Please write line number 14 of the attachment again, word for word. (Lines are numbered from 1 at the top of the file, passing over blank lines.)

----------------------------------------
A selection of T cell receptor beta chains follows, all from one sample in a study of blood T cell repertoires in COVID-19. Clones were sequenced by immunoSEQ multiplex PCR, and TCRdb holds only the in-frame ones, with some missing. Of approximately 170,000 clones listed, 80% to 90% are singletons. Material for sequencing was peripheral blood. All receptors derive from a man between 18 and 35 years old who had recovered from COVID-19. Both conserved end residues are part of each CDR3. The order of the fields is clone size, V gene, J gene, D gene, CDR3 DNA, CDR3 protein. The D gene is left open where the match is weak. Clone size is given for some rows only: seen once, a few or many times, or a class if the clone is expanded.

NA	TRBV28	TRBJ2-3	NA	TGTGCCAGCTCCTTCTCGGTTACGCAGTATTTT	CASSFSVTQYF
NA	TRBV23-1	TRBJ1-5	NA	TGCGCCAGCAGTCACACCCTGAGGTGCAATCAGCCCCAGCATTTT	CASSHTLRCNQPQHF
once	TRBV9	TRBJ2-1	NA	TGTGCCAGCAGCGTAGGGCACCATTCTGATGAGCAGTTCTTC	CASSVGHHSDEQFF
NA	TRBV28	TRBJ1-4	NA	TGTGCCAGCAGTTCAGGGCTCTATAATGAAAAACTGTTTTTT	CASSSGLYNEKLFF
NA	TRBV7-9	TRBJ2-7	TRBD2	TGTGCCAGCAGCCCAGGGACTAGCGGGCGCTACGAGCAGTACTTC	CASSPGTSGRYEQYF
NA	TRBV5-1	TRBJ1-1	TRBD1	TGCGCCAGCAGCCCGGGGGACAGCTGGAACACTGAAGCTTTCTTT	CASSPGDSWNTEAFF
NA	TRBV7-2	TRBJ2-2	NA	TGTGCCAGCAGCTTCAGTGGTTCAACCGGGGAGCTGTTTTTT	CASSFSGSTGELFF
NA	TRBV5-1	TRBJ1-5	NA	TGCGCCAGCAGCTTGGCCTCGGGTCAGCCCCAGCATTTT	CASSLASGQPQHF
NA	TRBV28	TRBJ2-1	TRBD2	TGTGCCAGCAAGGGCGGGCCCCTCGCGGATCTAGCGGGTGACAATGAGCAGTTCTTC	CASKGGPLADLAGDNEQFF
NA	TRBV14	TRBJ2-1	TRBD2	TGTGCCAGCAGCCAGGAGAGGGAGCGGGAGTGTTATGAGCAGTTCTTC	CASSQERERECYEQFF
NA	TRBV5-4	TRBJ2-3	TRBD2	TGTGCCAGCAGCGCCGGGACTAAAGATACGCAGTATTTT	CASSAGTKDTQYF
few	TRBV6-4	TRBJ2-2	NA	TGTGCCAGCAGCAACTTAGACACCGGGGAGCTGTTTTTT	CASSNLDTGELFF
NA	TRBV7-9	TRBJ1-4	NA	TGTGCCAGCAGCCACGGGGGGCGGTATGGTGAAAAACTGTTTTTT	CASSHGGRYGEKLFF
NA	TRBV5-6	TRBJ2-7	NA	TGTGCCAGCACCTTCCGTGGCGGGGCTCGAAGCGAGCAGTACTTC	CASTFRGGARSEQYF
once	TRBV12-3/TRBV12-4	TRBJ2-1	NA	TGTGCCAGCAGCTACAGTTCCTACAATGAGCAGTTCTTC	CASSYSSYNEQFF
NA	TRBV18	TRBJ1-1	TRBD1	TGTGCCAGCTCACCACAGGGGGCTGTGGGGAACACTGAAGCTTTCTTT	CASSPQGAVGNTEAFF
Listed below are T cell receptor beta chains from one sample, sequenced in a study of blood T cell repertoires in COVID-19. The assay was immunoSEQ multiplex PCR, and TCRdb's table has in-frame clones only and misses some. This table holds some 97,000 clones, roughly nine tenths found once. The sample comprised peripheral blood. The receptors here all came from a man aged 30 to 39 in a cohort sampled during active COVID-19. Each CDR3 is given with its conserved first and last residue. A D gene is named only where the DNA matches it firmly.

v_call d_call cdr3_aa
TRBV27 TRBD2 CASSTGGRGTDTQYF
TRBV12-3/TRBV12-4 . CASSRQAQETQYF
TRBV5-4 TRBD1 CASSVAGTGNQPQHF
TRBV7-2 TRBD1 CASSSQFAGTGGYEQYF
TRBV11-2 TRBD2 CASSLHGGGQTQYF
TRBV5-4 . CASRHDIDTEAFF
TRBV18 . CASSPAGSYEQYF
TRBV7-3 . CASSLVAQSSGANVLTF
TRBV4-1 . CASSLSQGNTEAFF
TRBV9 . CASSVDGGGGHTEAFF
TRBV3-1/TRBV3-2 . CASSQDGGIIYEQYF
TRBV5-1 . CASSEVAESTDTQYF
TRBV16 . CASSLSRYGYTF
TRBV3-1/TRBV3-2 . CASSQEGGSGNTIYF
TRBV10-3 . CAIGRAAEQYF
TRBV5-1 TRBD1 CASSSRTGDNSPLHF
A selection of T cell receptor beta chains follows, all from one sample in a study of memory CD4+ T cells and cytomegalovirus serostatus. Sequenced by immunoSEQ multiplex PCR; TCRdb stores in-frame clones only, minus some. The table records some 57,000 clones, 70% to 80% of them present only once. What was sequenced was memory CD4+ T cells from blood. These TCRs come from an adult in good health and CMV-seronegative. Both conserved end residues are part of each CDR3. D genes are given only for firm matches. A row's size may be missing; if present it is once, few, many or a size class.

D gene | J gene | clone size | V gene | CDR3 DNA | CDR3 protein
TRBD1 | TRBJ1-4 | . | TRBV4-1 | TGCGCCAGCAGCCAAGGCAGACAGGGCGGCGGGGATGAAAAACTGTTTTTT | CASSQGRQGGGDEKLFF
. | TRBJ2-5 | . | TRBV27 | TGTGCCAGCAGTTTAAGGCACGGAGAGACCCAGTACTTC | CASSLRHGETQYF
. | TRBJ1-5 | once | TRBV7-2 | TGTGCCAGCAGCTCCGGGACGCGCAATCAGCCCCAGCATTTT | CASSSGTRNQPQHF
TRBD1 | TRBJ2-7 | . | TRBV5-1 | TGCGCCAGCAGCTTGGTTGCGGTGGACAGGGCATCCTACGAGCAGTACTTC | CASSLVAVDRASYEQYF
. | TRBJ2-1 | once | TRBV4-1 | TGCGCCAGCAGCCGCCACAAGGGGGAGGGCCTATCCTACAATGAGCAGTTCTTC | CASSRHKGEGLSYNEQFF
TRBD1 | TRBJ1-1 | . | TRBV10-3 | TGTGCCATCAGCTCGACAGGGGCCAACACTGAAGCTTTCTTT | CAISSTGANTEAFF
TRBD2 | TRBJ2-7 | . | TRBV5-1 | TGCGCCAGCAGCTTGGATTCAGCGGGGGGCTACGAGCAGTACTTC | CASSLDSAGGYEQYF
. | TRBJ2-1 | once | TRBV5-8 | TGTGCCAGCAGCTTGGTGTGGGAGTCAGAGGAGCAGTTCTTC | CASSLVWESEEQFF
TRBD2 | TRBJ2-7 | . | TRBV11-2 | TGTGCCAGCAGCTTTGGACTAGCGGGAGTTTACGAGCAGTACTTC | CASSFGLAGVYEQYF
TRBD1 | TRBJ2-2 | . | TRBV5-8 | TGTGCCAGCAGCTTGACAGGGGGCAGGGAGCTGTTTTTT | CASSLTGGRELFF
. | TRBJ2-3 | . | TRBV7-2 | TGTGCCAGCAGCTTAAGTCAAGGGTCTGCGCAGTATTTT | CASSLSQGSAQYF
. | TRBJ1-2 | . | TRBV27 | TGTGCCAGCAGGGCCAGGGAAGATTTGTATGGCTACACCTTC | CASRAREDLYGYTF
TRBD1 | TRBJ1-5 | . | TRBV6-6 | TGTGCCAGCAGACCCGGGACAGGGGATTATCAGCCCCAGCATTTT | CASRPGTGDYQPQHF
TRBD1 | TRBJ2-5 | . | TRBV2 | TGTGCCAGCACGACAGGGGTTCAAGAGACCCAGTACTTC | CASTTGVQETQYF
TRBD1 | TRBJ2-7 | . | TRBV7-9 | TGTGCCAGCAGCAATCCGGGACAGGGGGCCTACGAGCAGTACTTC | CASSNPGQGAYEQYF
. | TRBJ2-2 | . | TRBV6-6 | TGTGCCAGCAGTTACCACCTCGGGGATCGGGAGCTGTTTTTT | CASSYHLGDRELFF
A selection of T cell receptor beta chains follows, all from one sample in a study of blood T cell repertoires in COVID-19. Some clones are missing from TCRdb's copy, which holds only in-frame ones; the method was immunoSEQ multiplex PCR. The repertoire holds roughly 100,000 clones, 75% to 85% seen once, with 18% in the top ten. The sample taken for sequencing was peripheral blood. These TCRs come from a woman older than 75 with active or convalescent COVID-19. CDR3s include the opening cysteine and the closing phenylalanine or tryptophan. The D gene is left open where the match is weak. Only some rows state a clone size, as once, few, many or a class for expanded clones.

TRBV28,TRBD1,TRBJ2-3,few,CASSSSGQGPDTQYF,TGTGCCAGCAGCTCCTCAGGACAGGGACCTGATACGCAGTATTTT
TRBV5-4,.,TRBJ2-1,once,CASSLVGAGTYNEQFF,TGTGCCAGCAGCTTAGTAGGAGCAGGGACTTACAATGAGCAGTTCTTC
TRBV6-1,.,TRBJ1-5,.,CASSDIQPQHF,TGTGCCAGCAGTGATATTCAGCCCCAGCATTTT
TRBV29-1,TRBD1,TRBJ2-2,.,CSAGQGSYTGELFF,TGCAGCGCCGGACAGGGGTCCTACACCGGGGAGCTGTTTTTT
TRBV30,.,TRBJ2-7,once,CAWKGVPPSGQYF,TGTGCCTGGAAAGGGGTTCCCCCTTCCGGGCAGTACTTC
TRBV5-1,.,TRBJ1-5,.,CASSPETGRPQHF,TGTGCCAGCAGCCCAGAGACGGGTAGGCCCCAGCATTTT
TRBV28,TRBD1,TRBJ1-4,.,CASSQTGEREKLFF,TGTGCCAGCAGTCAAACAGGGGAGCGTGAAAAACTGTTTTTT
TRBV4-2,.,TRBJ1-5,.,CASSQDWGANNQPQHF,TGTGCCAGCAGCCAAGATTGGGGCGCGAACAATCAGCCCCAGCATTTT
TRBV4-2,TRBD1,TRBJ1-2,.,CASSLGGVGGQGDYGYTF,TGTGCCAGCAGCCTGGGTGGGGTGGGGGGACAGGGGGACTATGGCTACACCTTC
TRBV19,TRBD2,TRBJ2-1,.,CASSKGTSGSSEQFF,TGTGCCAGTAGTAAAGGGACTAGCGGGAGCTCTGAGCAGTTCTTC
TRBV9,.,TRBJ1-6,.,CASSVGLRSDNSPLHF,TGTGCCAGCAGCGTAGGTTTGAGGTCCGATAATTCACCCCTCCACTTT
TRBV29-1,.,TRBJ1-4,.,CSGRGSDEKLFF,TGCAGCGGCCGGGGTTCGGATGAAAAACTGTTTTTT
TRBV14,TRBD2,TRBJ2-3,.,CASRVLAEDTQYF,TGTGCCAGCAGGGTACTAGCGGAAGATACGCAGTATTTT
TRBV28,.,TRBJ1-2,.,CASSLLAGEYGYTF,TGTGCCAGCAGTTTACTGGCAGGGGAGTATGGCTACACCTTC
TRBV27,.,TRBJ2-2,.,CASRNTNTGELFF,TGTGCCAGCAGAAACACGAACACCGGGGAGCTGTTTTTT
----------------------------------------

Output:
NA	TRBV7-9	TRBJ1-4	NA	TGTGCCAGCAGCCACGGGGGGCGGTATGGTGAAAAACTGTTTTTT	CASSHGGRYGEKLFF